Feb10

Oldham named university provost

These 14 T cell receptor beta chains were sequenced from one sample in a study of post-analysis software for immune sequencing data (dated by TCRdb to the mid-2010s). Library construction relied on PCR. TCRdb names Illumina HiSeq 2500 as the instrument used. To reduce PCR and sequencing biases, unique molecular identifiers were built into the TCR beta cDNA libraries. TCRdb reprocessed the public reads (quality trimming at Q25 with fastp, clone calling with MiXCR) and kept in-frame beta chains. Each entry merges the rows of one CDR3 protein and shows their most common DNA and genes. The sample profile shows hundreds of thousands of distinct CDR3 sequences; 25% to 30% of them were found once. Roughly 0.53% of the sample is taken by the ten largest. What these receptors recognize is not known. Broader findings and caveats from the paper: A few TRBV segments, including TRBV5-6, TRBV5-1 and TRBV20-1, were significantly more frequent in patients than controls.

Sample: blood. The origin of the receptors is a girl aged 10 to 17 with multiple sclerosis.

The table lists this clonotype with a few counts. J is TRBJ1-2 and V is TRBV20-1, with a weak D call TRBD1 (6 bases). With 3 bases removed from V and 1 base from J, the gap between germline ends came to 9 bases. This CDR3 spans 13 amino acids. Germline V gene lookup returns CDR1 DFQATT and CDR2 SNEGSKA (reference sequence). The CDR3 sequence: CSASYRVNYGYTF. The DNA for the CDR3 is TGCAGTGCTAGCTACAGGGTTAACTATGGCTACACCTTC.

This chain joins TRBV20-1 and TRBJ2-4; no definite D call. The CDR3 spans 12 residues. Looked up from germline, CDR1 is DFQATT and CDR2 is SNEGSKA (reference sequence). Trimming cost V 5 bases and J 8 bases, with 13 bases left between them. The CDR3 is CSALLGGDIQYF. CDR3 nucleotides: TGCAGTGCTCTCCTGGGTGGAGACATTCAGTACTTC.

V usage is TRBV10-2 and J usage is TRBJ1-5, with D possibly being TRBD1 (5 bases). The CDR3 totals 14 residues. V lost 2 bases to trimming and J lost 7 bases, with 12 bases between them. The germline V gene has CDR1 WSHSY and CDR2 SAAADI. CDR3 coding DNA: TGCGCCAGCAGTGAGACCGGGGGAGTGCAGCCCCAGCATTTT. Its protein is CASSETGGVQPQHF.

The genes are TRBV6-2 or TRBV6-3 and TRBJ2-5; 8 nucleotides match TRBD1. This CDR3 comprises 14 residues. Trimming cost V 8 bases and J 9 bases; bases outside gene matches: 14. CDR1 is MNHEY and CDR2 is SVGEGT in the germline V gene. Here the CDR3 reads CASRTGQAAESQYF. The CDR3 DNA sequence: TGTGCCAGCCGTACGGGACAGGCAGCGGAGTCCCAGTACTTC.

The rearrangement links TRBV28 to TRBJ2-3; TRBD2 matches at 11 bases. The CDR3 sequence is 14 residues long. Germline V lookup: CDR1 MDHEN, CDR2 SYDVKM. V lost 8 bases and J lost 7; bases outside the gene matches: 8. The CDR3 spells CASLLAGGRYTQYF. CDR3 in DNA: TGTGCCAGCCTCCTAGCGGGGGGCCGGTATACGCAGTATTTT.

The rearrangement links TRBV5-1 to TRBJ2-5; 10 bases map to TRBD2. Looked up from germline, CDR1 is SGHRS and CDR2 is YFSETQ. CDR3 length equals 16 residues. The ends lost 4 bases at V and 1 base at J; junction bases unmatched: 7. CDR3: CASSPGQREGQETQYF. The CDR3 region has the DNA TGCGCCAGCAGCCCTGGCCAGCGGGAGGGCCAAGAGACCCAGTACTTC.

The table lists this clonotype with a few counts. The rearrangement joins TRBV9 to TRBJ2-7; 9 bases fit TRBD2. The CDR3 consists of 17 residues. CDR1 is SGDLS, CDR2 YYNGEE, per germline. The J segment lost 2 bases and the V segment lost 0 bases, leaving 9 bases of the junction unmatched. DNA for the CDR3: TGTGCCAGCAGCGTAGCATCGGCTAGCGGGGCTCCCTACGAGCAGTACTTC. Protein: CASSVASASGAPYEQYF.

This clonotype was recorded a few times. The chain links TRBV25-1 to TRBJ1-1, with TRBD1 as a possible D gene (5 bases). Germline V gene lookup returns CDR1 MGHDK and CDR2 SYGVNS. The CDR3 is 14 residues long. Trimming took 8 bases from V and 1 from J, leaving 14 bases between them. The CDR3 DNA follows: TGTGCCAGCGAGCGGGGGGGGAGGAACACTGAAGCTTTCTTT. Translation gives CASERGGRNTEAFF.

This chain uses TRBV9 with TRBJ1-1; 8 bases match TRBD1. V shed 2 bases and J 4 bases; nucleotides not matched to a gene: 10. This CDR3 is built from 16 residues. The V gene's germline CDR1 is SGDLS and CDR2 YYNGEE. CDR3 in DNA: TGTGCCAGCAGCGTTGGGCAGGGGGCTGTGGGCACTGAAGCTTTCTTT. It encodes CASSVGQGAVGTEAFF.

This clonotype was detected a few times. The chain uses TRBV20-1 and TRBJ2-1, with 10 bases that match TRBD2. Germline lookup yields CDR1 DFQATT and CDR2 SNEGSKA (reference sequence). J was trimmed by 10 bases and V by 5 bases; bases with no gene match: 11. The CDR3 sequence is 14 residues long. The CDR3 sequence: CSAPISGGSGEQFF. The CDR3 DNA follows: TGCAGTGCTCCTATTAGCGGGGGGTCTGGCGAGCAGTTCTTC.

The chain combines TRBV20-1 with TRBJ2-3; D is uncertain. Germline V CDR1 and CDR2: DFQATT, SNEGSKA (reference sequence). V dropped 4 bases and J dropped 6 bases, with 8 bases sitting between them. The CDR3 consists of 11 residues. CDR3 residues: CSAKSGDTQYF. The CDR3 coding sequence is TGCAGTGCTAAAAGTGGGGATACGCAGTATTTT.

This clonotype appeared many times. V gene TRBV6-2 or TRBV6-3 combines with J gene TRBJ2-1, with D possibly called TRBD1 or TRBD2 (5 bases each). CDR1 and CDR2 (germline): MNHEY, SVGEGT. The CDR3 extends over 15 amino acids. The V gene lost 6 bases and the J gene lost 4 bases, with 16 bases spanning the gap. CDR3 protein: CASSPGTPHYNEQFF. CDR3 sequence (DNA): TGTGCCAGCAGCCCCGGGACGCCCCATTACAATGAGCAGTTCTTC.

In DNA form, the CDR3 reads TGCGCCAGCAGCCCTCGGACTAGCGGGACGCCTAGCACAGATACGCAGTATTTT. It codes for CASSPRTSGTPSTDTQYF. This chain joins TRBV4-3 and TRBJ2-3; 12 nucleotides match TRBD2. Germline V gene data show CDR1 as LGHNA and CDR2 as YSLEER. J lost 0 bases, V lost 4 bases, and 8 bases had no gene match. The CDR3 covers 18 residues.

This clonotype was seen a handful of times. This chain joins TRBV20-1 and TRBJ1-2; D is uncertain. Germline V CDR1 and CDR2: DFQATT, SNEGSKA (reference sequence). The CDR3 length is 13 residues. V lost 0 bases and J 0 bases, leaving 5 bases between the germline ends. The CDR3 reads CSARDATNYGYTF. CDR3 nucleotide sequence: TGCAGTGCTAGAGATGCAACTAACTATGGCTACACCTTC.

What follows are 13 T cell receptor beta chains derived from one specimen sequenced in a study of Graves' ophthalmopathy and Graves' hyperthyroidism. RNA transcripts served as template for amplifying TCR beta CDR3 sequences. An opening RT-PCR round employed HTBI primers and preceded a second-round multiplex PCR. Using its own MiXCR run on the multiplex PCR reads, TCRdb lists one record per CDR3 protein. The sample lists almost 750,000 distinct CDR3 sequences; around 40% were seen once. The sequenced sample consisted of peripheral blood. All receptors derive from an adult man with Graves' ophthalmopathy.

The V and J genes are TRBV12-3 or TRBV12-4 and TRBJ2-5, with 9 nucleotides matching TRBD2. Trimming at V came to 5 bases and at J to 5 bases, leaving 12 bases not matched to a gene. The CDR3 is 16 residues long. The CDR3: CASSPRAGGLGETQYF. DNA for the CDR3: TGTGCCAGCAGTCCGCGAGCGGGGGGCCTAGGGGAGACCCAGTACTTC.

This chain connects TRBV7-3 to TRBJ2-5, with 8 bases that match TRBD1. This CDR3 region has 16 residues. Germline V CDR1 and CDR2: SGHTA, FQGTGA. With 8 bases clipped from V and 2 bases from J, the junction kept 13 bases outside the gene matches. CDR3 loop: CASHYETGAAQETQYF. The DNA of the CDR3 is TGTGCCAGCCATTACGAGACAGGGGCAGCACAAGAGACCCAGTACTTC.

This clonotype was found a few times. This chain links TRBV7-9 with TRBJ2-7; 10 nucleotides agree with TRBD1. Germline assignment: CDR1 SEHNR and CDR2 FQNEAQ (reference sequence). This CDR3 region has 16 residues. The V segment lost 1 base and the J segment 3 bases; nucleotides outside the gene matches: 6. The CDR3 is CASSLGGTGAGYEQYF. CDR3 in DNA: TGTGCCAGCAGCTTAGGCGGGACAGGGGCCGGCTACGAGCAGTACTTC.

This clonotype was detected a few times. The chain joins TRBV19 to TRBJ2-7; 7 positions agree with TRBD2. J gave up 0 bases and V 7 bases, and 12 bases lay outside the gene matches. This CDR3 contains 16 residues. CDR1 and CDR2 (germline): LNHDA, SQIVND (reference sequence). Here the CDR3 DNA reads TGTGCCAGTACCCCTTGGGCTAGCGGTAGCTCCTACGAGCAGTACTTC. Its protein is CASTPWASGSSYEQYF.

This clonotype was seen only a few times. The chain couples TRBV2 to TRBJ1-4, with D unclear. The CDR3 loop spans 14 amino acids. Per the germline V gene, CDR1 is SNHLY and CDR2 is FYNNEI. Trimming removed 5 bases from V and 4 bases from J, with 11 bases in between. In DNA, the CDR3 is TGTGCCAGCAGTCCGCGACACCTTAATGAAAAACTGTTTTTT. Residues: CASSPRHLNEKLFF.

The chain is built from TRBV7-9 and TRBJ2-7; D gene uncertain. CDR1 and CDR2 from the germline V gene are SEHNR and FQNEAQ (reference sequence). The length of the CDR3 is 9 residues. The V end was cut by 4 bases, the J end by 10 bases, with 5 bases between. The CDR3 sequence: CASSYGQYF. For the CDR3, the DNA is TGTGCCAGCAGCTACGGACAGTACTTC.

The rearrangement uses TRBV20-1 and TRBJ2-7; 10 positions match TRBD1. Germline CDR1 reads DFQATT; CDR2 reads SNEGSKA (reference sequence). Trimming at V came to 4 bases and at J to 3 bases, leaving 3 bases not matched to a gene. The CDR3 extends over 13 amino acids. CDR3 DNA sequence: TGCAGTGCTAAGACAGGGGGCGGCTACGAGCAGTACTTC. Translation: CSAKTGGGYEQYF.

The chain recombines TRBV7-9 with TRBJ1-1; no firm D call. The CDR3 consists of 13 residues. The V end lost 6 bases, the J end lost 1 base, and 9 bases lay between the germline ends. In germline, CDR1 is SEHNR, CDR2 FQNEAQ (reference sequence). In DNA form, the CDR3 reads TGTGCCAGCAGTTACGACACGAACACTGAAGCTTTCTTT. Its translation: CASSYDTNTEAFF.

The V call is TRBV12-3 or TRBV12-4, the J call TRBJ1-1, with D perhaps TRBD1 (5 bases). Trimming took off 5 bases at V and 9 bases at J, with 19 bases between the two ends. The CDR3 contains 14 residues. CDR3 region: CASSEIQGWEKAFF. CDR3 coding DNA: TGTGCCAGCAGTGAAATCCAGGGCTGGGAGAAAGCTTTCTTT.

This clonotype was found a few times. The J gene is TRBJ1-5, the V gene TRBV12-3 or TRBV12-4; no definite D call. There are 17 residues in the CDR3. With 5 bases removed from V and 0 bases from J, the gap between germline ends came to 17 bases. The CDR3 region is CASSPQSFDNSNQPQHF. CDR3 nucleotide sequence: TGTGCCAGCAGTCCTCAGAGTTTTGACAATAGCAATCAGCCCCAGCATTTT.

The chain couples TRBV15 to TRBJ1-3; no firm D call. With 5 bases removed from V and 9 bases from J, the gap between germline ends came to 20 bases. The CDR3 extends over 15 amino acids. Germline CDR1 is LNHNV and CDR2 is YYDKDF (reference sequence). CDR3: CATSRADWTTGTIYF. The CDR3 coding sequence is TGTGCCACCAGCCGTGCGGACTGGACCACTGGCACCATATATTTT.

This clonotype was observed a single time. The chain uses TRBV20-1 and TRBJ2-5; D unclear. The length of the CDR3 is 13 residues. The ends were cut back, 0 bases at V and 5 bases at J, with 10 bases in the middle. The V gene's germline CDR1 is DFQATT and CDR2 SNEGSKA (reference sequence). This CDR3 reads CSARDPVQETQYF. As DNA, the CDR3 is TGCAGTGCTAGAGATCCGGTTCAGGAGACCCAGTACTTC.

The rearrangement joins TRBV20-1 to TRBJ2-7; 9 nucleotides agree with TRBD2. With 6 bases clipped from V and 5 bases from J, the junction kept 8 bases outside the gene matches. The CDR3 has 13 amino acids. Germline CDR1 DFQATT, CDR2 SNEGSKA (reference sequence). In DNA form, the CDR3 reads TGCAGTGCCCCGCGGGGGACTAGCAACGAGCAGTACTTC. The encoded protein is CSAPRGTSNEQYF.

The long search for university provost ended Jan. 23 after Christian studies professor and interim provost, Dr. Steve Oldham, accepted the permanent position. Oldham’s official position, provost and vice president for academic affairs, means he will serve as the chief academic officer. He will preside over all academic programs and associated faculty. “I see the job as the provost as sort of a facilitator, helping the faculty to do what is most important at UMHB, which is to teach and mentor our students,” Oldham said. “I want to do everything in my power in terms of opportunities, new types of initiatives to help our faculty to flourish.” As he prepares to serve the faculty in their growth, Oldham said he hopes to expand his range of faculty members. “One of the joys of this position, so far, has been the opportunity to get to know the faculty better,” he said. “It is nice to get to know all the excellent people we have across campus.” Working with the president-designate, Dr. Randy O’Rear, is another interesting aspect for Oldham as he anticipates future change. He credits President Dr. Jerry Bawcom’s leadership as a solid foundation to build on. “UMHB is in a very good position right now. There are some growth areas, but there aren’t a lot of wholesale changes we need to make. Yes, we will see some improvements, but we will be standing on the shoulders of what Dr. Bawcom has already achieved here. I am looking forward to Dr. O’Rear’s leadership. He is a collaborative leader. He wants to involve as many people as possible in the decision making, and I think there is wisdom in numbers.” Oldham meets the transition from professor to administrator with excitement and enthusiasm, but the opportunity is also bittersweet. “Teaching is my first love, and it will always be, so it was a difficult decision for me to step out of the classroom and come into an office,” Oldham said. “My interaction with students has certainly decreased. I am not teaching nearly as much as I used to, so it is a big sacrifice.” Although Oldham has moved to different pastures, he will continue to minimally teach, which he said will keep his foot in the door. Oldham and his students have begun to prepare for the effects of his absence as a professor. Junior Christian studies major Geoff Payne said Oldham has played a significant part in his life in and out of the classroom. Payne, an honors student and friend of the professor, has spent many hours with Oldham. He influenced Payne’s ways of reasoning and learning. He also...